Resonance: A Beginner’s Guide
Because the act of singing is so sensation based a number of confusing terms and instructions have arisen to describe what singers feel.
Head voice, chest voice, middle voice, bridges, mixing, splitting, forward placement and even figure 8s are some of the many ways people will talk about and teach singing.
Where do all these varied and strange-sounding concepts come from and how do they relate to singing? The answer is: resonance.
What Is Resonance?
Resonance is basically the intensification of a sound wave, or a boost in its energy.
Think of a cheerleader’s megaphone – this device makes the voice louder by boosting the energy of the sound waves. This is accomplished by the sound waves bouncing off the inner surface of the megaphone.
Each time the sound wave hits an inner surface it picks up energy as it bounces off. The wave is now sent in the opposite direction where it bounces off the other side, again picking up more energy. This process continues as the wave makes its journey out of the megaphone, picking up energy the whole time.
The boosting of this energy is called “resonance.” The megaphone is increasing the resonance of the sound waves.
A Little Sympathy
If you placed your hand on the outside of the megaphone as someone cheered into it, you would feel it vibrate. This is called a “sympathetic” vibration, caused by the bouncing sound waves.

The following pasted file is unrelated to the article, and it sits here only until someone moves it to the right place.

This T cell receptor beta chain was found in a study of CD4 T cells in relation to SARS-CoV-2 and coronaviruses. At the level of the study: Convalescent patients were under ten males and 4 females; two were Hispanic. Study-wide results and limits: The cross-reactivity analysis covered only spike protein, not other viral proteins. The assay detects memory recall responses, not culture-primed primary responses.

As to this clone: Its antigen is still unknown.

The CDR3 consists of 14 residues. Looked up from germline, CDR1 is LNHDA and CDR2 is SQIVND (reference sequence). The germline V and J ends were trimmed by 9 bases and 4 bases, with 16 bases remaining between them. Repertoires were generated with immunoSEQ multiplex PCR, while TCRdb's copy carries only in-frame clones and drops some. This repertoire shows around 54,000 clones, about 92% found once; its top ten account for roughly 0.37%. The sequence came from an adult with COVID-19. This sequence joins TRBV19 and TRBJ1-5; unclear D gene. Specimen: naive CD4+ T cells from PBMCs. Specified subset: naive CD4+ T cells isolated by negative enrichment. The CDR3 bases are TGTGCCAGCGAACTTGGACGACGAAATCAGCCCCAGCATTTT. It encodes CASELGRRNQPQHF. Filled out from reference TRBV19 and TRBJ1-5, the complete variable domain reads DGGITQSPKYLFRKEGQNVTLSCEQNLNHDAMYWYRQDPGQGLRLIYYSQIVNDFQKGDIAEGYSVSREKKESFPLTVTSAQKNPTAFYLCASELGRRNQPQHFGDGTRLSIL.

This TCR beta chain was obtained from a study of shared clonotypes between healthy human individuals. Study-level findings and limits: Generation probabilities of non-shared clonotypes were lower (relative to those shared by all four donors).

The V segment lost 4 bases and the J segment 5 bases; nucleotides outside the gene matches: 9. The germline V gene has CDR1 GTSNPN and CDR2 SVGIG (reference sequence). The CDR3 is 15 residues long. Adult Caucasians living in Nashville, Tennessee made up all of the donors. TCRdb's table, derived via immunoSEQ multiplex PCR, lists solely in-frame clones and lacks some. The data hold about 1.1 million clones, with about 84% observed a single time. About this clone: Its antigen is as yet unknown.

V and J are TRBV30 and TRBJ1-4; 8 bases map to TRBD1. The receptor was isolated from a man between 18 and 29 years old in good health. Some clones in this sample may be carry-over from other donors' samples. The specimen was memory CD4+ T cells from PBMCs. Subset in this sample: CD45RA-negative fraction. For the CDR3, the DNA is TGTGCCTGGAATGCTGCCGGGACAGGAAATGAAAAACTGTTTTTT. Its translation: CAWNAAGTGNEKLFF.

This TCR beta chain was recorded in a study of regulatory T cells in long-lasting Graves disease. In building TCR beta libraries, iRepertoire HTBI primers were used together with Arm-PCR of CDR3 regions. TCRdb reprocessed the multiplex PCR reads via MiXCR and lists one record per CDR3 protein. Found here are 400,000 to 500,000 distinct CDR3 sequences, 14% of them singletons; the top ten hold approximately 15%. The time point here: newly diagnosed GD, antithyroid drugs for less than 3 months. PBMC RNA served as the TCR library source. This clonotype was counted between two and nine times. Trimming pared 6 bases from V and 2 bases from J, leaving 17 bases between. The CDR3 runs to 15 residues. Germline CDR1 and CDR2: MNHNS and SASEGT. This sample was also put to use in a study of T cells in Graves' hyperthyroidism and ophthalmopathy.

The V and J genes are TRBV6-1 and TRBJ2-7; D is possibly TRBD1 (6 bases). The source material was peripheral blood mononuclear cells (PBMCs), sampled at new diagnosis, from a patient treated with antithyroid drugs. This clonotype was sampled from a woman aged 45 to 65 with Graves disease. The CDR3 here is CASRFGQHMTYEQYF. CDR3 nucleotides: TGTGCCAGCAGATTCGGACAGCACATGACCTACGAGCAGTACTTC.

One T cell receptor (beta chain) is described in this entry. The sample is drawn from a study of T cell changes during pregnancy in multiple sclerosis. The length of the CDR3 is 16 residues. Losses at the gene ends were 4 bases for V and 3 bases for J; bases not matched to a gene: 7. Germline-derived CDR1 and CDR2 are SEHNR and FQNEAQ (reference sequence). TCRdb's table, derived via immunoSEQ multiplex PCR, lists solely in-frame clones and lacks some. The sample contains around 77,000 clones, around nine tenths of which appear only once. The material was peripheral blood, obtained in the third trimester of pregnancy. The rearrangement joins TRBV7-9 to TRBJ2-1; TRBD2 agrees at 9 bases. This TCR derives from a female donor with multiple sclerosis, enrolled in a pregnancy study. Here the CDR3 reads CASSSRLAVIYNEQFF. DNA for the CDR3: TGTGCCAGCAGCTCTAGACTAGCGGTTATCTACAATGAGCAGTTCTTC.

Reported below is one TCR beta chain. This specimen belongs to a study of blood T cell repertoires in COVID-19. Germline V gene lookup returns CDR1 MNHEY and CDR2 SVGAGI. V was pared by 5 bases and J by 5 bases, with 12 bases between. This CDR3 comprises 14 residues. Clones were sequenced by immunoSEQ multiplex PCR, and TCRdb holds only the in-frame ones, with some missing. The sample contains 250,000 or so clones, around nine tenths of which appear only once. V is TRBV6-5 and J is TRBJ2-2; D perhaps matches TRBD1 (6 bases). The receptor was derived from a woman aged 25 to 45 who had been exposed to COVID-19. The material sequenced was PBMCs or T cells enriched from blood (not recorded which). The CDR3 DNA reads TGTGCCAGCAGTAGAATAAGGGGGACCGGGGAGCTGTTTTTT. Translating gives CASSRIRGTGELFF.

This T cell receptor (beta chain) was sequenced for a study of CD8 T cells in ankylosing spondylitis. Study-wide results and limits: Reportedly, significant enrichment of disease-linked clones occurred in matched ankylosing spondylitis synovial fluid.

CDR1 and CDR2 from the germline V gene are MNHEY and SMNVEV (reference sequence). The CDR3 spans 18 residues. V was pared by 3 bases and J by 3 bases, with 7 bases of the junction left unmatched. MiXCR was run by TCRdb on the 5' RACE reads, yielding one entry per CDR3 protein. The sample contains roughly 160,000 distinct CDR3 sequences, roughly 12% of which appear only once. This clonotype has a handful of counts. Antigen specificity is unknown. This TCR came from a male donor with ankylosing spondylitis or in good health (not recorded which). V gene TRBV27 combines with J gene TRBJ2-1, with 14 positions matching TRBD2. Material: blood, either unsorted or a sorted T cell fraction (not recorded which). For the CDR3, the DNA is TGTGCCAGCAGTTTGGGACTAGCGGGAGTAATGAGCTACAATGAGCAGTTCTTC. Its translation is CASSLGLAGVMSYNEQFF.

If the megaphone had a nervous system it would certainly feel a number of different sensations caused by these sympathetic vibrations.
We humans have our own built-in megaphones – these are the throat, mouth and lips. Sound waves leave our vocal cords and bounce around these areas just like the megaphone.
These bouncing sound waves also create sympathetic vibrations, that we feel in different parts of the body.
Singers usually feel these vibrations in the chest and head regions, hence the names chest voice and head voice. Low notes are generally felt in chest and high notes are in head.
Why do low and high notes create different sensations?
This is because we have more resonance in one part of our built-in megaphones on low notes as opposed to high.
Our main internal resonators are the throat and the mouth. Both of these areas increase the intensity of the sound waves as they bounce around on their way towards the lips.
In chest voice there is more energizing of the sound waves occurring in the throat. This causes sympathetic vibrations to be felt in the chest area. These sympathetic vibrations are strong enough to create the illusion that the voice is actually coming from your chest.
In head voice more of the energy boost is occurring in the mouth area. This causes sympathetic vibrations to be possibly felt in the nasal cavities, behind the eyes and even the top of the head. The vibrations are strong enough to create a sensation of the voice coming out the back of the head on very high notes. This, of course, is only a sensation and not what is really happening.
Words Fail Me
The odd sensations created by sympathetic vibrations of the resonators gives birth to a whole host of strange singing explanations.
The singing ideas of bringing the tone forward, putting the tone back, mixing your head and chest voices or splitting the resonance are all byproducts of sensations caused by your resonators.
Don’t let these concepts confuse you, they are merely attempts to describe sensations.
As you study singing, resonance will be a very important part. You will learn how to control which resonator is giving the bigger energy boost so that you can smoothly go from chest to head voice. You will also use resonance to create vocal power and intensity with very little physical effort.
All of the sensations singers talk about will be byproducts of your resonators working properly.
The more you understand and control your resonators the better singer you will be.